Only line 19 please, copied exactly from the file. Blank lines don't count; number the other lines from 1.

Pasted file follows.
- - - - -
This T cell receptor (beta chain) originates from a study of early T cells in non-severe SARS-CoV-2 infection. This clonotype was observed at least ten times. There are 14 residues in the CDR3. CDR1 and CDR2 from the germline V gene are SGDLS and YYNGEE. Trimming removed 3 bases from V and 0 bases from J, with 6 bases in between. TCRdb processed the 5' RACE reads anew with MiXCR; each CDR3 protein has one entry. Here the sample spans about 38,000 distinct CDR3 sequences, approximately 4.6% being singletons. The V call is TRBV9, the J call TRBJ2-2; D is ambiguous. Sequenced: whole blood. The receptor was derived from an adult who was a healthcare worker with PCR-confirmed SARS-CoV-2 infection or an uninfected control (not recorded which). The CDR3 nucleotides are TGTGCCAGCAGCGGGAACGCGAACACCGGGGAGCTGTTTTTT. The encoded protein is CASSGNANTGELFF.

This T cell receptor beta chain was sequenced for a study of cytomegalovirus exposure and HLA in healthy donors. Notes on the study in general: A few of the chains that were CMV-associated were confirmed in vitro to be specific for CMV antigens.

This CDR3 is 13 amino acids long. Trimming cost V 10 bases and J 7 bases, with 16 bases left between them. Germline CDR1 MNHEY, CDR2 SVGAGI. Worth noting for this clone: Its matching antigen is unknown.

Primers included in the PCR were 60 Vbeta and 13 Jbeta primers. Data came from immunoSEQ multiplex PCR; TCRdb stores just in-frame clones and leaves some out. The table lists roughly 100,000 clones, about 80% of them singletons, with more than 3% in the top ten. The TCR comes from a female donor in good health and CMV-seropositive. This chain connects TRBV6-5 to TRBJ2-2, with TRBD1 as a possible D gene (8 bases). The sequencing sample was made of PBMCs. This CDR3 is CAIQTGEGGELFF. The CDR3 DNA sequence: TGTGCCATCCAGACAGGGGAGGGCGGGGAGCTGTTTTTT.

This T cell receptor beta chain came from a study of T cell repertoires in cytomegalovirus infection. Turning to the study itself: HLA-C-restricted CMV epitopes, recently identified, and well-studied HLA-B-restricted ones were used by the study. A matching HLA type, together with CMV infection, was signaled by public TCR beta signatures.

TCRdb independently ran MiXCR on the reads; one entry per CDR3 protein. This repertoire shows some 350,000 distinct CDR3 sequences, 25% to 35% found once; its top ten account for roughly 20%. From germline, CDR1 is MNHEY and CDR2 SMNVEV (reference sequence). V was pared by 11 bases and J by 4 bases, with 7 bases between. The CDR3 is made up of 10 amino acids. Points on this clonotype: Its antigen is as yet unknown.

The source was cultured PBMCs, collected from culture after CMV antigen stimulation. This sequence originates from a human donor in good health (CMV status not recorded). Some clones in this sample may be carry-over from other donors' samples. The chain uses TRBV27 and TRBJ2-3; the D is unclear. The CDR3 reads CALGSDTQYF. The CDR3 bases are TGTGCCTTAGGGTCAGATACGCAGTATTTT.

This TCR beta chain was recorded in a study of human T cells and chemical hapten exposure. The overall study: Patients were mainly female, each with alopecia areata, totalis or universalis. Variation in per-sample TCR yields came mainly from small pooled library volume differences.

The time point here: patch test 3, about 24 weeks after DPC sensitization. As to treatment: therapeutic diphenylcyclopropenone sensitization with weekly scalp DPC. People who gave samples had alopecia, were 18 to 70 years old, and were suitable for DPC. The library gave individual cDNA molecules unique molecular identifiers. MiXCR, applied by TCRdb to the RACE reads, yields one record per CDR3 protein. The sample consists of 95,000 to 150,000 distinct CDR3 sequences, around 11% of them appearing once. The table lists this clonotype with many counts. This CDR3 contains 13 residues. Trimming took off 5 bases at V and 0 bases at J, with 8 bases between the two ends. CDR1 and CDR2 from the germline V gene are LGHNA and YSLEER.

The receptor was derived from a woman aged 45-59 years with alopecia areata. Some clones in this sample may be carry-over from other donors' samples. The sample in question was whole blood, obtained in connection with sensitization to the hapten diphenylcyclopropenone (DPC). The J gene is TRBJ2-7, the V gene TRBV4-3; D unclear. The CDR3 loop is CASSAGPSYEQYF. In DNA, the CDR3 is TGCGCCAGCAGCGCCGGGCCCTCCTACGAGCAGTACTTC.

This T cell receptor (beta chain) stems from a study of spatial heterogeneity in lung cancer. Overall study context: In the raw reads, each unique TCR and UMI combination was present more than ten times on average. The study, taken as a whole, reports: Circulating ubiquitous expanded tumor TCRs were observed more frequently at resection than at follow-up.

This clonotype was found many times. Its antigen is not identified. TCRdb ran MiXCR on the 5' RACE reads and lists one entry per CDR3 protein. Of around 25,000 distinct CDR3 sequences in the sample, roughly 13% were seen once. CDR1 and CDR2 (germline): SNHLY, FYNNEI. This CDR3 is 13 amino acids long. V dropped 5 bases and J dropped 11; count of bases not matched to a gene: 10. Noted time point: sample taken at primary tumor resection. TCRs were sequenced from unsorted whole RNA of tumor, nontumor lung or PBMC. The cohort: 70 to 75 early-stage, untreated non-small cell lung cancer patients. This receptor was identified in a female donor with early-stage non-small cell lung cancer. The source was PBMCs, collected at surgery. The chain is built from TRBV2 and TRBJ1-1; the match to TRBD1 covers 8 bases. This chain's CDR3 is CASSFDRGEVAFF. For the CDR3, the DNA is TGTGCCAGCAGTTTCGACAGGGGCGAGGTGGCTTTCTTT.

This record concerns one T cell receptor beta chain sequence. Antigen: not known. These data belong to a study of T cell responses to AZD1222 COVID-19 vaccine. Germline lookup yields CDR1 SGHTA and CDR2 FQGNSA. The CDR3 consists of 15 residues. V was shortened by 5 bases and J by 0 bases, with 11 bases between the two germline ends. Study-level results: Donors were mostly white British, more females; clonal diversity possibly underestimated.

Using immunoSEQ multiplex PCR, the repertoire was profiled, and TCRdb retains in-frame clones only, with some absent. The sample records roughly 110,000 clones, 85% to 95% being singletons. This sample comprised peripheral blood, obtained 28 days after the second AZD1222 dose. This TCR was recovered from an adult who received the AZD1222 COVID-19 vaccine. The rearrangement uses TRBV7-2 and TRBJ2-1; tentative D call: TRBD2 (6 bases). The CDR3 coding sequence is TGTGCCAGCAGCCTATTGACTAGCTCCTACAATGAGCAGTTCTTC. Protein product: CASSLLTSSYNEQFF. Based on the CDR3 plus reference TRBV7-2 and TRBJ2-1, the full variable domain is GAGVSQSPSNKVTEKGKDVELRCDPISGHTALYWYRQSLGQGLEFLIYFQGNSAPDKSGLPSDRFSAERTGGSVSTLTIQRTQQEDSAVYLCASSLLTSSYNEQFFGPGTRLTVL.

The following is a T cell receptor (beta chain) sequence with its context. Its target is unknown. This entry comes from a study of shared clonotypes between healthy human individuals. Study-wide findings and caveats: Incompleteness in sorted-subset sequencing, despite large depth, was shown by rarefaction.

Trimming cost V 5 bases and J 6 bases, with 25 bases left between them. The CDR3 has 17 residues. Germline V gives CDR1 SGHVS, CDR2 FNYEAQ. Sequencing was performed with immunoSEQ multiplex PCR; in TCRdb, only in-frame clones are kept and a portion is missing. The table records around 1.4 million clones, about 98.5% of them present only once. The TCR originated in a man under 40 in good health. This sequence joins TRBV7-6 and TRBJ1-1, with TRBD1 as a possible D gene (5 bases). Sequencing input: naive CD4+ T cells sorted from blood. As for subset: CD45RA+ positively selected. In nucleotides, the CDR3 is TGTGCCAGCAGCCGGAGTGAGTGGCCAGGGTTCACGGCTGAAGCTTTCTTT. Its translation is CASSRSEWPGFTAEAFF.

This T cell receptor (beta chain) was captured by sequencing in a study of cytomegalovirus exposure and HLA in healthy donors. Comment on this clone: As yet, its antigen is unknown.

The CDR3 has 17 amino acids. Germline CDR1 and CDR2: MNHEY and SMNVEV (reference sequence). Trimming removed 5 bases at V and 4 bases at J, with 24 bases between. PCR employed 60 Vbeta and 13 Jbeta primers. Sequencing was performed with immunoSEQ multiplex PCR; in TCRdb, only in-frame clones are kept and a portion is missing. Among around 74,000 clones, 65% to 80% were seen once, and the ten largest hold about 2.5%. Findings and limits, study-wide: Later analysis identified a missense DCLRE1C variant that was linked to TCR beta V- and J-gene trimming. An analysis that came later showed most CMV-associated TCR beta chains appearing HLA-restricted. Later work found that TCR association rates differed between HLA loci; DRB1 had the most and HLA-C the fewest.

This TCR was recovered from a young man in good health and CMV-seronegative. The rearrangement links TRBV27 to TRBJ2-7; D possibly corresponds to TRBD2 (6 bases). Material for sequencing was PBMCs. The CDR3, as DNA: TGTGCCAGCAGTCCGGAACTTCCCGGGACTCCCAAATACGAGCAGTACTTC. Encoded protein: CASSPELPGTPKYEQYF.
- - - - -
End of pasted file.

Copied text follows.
This TCR was recovered from a young man in good health and CMV-seronegative. The rearrangement links TRBV27 to TRBJ2-7; D possibly corresponds to TRBD2 (6 bases). Material for sequencing was PBMCs. The CDR3, as DNA: TGTGCCAGCAGTCCGGAACTTCCCGGGACTCCCAAATACGAGCAGTACTTC. Encoded protein: CASSPELPGTPKYEQYF.